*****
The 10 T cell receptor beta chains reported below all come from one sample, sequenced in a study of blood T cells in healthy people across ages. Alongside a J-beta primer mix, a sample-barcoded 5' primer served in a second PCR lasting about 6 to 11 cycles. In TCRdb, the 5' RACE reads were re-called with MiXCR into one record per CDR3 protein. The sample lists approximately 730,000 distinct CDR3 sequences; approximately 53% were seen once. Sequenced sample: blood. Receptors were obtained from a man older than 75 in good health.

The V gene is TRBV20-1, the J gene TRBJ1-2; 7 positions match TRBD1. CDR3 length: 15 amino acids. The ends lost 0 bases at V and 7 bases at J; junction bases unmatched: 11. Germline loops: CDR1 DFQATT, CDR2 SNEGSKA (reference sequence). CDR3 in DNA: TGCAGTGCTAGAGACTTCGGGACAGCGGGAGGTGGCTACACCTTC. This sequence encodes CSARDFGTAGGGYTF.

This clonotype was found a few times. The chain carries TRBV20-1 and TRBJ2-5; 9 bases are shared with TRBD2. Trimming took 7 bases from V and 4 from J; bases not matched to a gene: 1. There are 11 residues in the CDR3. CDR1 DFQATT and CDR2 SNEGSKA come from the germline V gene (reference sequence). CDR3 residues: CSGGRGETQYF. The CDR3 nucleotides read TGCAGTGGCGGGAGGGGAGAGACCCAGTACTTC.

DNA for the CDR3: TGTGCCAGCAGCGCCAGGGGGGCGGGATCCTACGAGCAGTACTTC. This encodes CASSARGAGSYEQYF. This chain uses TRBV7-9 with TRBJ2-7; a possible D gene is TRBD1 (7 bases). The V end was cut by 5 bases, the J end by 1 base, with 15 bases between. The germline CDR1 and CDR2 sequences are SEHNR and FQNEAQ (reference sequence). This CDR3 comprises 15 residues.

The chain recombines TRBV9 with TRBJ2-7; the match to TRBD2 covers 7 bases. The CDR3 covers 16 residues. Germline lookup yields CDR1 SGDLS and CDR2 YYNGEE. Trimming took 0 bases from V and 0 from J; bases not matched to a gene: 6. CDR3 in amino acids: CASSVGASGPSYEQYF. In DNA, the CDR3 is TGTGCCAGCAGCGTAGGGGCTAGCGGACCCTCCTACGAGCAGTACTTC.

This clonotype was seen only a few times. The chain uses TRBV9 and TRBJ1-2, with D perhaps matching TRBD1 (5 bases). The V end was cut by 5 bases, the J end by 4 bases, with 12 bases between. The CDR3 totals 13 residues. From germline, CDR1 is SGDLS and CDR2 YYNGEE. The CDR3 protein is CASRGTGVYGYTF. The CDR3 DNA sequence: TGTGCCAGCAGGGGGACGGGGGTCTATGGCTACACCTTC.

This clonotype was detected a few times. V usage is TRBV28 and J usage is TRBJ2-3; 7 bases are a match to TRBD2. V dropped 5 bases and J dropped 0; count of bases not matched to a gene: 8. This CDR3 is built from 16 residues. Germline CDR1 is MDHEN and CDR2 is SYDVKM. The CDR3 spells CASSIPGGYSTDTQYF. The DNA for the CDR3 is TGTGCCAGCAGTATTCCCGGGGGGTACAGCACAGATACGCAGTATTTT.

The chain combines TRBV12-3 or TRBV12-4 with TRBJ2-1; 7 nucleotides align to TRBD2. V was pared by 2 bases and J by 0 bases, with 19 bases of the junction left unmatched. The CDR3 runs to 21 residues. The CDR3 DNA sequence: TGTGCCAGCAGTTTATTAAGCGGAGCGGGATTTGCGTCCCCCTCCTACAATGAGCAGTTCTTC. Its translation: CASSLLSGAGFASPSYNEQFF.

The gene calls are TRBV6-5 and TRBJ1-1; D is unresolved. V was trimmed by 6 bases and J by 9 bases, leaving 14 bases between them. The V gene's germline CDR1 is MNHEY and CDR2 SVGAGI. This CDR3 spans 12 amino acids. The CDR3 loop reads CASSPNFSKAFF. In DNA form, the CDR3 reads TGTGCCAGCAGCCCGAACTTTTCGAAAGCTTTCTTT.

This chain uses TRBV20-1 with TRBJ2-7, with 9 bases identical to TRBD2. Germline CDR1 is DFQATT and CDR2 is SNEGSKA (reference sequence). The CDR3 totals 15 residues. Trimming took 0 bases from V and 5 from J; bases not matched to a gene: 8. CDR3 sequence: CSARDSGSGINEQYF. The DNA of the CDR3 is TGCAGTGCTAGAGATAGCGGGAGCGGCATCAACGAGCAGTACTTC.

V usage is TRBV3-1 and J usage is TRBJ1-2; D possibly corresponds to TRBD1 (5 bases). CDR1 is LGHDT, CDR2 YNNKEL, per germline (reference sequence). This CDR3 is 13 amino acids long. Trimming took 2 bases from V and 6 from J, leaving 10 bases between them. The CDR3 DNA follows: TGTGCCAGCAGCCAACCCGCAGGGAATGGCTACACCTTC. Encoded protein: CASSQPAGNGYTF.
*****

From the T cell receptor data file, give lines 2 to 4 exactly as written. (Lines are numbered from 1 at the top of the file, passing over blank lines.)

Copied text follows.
The V gene is TRBV20-1, the J gene TRBJ1-2; 7 positions match TRBD1. CDR3 length: 15 amino acids. The ends lost 0 bases at V and 7 bases at J; junction bases unmatched: 11. Germline loops: CDR1 DFQATT, CDR2 SNEGSKA (reference sequence). CDR3 in DNA: TGCAGTGCTAGAGACTTCGGGACAGCGGGAGGTGGCTACACCTTC. This sequence encodes CSARDFGTAGGGYTF.

This clonotype was found a few times. The chain carries TRBV20-1 and TRBJ2-5; 9 bases are shared with TRBD2. Trimming took 7 bases from V and 4 from J; bases not matched to a gene: 1. There are 11 residues in the CDR3. CDR1 DFQATT and CDR2 SNEGSKA come from the germline V gene (reference sequence). CDR3 residues: CSGGRGETQYF. The CDR3 nucleotides read TGCAGTGGCGGGAGGGGAGAGACCCAGTACTTC.

DNA for the CDR3: TGTGCCAGCAGCGCCAGGGGGGCGGGATCCTACGAGCAGTACTTC. This encodes CASSARGAGSYEQYF. This chain uses TRBV7-9 with TRBJ2-7; a possible D gene is TRBD1 (7 bases). The V end was cut by 5 bases, the J end by 1 base, with 15 bases between. The germline CDR1 and CDR2 sequences are SEHNR and FQNEAQ (reference sequence). This CDR3 comprises 15 residues.